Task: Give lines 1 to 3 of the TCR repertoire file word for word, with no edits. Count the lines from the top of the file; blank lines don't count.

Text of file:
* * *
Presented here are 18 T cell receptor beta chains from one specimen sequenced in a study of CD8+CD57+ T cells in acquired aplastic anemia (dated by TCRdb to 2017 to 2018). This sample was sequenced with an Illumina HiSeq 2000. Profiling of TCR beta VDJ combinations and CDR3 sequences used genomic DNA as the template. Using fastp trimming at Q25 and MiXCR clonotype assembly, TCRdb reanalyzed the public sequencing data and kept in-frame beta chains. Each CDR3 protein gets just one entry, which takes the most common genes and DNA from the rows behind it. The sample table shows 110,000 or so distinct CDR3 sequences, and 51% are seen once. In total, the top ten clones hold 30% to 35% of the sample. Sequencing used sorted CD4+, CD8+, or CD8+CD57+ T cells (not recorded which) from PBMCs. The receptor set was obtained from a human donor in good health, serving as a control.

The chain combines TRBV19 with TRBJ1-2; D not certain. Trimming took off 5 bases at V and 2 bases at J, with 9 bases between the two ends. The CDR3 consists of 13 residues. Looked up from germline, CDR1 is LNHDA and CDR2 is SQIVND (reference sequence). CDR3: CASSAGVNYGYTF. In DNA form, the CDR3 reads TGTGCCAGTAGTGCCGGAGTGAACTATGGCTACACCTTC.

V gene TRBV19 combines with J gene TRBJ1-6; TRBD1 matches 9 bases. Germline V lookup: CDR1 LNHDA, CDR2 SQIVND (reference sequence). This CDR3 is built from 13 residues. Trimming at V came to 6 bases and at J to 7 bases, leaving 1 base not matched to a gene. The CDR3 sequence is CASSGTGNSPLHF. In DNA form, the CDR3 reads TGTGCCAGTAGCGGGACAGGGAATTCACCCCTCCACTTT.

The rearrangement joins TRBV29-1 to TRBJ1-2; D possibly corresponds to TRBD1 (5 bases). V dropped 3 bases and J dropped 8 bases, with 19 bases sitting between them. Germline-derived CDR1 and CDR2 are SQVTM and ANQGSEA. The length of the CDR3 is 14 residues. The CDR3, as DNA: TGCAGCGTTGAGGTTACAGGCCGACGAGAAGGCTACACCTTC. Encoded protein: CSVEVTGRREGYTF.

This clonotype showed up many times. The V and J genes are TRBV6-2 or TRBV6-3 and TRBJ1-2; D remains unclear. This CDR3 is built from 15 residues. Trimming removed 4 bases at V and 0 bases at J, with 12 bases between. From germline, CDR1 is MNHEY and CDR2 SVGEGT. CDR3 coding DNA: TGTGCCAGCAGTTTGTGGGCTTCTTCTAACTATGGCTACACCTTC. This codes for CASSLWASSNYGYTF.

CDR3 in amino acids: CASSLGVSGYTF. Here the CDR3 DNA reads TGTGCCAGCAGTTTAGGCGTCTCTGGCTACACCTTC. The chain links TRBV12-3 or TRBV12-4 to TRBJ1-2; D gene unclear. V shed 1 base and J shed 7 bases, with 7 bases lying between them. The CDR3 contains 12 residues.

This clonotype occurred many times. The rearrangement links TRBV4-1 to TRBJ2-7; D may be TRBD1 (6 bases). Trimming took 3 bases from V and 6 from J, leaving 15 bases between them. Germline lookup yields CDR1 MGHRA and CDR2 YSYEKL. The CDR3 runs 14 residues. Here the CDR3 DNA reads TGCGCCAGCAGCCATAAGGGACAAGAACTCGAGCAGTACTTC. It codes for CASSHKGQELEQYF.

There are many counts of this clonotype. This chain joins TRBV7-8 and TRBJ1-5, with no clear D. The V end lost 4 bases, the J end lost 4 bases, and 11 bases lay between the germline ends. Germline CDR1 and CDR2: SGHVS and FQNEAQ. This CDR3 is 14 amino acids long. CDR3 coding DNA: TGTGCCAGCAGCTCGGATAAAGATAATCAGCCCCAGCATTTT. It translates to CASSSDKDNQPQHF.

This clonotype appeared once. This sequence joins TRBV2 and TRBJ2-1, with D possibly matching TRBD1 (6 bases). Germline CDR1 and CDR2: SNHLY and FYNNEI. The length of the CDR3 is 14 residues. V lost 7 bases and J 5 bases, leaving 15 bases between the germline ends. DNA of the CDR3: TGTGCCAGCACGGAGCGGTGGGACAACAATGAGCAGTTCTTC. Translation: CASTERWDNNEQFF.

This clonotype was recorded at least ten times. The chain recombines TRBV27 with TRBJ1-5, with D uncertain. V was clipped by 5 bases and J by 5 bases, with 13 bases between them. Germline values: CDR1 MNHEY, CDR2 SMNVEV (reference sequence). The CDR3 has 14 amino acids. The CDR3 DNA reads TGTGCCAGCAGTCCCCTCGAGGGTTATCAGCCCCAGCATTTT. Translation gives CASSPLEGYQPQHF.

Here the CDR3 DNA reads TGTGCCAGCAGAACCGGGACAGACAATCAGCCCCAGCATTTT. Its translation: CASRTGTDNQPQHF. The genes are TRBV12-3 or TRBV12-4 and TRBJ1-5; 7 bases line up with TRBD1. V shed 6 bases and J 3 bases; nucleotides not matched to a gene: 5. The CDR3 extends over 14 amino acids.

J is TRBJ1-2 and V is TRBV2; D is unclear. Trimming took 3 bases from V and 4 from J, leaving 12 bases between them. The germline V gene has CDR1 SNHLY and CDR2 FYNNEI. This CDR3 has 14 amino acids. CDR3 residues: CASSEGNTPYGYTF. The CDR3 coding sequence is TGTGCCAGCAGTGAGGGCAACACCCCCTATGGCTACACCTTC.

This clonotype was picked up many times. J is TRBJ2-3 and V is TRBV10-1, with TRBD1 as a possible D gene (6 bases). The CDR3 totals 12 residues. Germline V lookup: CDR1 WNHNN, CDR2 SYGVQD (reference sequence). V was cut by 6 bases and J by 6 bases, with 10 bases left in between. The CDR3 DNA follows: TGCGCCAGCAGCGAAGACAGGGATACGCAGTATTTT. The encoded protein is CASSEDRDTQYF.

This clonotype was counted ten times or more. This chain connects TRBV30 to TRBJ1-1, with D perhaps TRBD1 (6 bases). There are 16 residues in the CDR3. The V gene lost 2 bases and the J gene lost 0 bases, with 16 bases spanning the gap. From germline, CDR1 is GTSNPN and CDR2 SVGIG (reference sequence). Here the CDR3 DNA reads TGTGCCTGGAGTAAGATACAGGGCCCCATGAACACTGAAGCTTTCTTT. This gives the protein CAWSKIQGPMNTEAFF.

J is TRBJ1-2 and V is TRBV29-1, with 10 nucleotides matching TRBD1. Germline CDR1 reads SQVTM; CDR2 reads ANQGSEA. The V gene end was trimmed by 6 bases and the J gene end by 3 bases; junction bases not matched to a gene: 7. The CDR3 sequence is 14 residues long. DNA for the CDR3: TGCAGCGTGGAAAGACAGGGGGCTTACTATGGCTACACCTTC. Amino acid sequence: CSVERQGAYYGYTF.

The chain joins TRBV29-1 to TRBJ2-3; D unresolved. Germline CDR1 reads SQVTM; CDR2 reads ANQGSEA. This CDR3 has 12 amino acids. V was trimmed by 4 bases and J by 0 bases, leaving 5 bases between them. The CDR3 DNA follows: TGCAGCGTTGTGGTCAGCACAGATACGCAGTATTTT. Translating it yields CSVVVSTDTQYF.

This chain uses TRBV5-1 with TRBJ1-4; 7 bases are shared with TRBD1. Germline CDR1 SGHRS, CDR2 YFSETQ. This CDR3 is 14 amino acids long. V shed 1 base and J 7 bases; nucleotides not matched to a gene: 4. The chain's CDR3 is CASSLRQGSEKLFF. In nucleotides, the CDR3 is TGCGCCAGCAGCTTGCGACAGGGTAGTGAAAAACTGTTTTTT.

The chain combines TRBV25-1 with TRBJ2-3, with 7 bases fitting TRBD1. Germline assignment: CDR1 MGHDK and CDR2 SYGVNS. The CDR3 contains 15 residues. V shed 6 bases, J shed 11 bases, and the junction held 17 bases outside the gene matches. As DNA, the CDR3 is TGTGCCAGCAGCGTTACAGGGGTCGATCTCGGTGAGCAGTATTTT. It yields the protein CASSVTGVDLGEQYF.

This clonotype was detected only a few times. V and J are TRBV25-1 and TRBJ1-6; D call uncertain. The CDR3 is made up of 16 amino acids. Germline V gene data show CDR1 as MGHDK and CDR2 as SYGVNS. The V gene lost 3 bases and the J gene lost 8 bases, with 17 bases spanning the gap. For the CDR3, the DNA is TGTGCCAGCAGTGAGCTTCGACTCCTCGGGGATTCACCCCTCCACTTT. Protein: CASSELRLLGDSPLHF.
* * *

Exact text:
Presented here are 18 T cell receptor beta chains from one specimen sequenced in a study of CD8+CD57+ T cells in acquired aplastic anemia (dated by TCRdb to 2017 to 2018). This sample was sequenced with an Illumina HiSeq 2000. Profiling of TCR beta VDJ combinations and CDR3 sequences used genomic DNA as the template. Using fastp trimming at Q25 and MiXCR clonotype assembly, TCRdb reanalyzed the public sequencing data and kept in-frame beta chains. Each CDR3 protein gets just one entry, which takes the most common genes and DNA from the rows behind it. The sample table shows 110,000 or so distinct CDR3 sequences, and 51% are seen once. In total, the top ten clones hold 30% to 35% of the sample. Sequencing used sorted CD4+, CD8+, or CD8+CD57+ T cells (not recorded which) from PBMCs. The receptor set was obtained from a human donor in good health, serving as a control.

The chain combines TRBV19 with TRBJ1-2; D not certain. Trimming took off 5 bases at V and 2 bases at J, with 9 bases between the two ends. The CDR3 consists of 13 residues. Looked up from germline, CDR1 is LNHDA and CDR2 is SQIVND (reference sequence). CDR3: CASSAGVNYGYTF. In DNA form, the CDR3 reads TGTGCCAGTAGTGCCGGAGTGAACTATGGCTACACCTTC.

V gene TRBV19 combines with J gene TRBJ1-6; TRBD1 matches 9 bases. Germline V lookup: CDR1 LNHDA, CDR2 SQIVND (reference sequence). This CDR3 is built from 13 residues. Trimming at V came to 6 bases and at J to 7 bases, leaving 1 base not matched to a gene. The CDR3 sequence is CASSGTGNSPLHF. In DNA form, the CDR3 reads TGTGCCAGTAGCGGGACAGGGAATTCACCCCTCCACTTT.